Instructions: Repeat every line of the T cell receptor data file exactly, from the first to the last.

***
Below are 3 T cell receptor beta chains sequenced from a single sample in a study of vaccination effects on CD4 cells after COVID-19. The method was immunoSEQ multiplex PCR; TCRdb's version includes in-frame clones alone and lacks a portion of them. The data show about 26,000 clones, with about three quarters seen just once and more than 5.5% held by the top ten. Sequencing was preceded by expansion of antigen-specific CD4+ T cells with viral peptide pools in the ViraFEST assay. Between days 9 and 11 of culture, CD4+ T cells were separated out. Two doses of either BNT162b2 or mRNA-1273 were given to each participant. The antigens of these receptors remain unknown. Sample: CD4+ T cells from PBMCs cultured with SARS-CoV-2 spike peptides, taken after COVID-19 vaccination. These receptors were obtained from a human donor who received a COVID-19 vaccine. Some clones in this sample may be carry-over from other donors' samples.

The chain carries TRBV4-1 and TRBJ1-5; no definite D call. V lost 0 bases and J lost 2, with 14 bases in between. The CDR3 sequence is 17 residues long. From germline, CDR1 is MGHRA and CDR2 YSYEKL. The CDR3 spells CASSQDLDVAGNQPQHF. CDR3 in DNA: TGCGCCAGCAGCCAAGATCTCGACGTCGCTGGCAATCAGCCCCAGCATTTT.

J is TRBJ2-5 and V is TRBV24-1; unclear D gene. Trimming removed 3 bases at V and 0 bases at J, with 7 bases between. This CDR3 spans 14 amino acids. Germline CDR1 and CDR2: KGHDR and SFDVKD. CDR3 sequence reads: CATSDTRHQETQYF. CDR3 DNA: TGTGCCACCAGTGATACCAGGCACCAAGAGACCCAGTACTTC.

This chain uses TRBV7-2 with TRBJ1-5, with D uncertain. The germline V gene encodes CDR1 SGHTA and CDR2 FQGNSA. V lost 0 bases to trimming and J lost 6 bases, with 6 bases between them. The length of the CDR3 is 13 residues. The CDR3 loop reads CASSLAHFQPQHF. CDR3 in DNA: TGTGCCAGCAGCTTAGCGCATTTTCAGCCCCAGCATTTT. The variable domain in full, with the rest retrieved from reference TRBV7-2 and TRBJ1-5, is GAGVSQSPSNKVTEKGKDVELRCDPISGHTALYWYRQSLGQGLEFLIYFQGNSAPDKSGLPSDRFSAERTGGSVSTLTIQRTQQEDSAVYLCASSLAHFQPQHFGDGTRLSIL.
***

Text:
Below are 3 T cell receptor beta chains sequenced from a single sample in a study of vaccination effects on CD4 cells after COVID-19. The method was immunoSEQ multiplex PCR; TCRdb's version includes in-frame clones alone and lacks a portion of them. The data show about 26,000 clones, with about three quarters seen just once and more than 5.5% held by the top ten. Sequencing was preceded by expansion of antigen-specific CD4+ T cells with viral peptide pools in the ViraFEST assay. Between days 9 and 11 of culture, CD4+ T cells were separated out. Two doses of either BNT162b2 or mRNA-1273 were given to each participant. The antigens of these receptors remain unknown. Sample: CD4+ T cells from PBMCs cultured with SARS-CoV-2 spike peptides, taken after COVID-19 vaccination. These receptors were obtained from a human donor who received a COVID-19 vaccine. Some clones in this sample may be carry-over from other donors' samples.

The chain carries TRBV4-1 and TRBJ1-5; no definite D call. V lost 0 bases and J lost 2, with 14 bases in between. The CDR3 sequence is 17 residues long. From germline, CDR1 is MGHRA and CDR2 YSYEKL. The CDR3 spells CASSQDLDVAGNQPQHF. CDR3 in DNA: TGCGCCAGCAGCCAAGATCTCGACGTCGCTGGCAATCAGCCCCAGCATTTT.

J is TRBJ2-5 and V is TRBV24-1; unclear D gene. Trimming removed 3 bases at V and 0 bases at J, with 7 bases between. This CDR3 spans 14 amino acids. Germline CDR1 and CDR2: KGHDR and SFDVKD. CDR3 sequence reads: CATSDTRHQETQYF. CDR3 DNA: TGTGCCACCAGTGATACCAGGCACCAAGAGACCCAGTACTTC.

This chain uses TRBV7-2 with TRBJ1-5, with D uncertain. The germline V gene encodes CDR1 SGHTA and CDR2 FQGNSA. V lost 0 bases to trimming and J lost 6 bases, with 6 bases between them. The length of the CDR3 is 13 residues. The CDR3 loop reads CASSLAHFQPQHF. CDR3 in DNA: TGTGCCAGCAGCTTAGCGCATTTTCAGCCCCAGCATTTT. The variable domain in full, with the rest retrieved from reference TRBV7-2 and TRBJ1-5, is GAGVSQSPSNKVTEKGKDVELRCDPISGHTALYWYRQSLGQGLEFLIYFQGNSAPDKSGLPSDRFSAERTGGSVSTLTIQRTQQEDSAVYLCASSLAHFQPQHFGDGTRLSIL.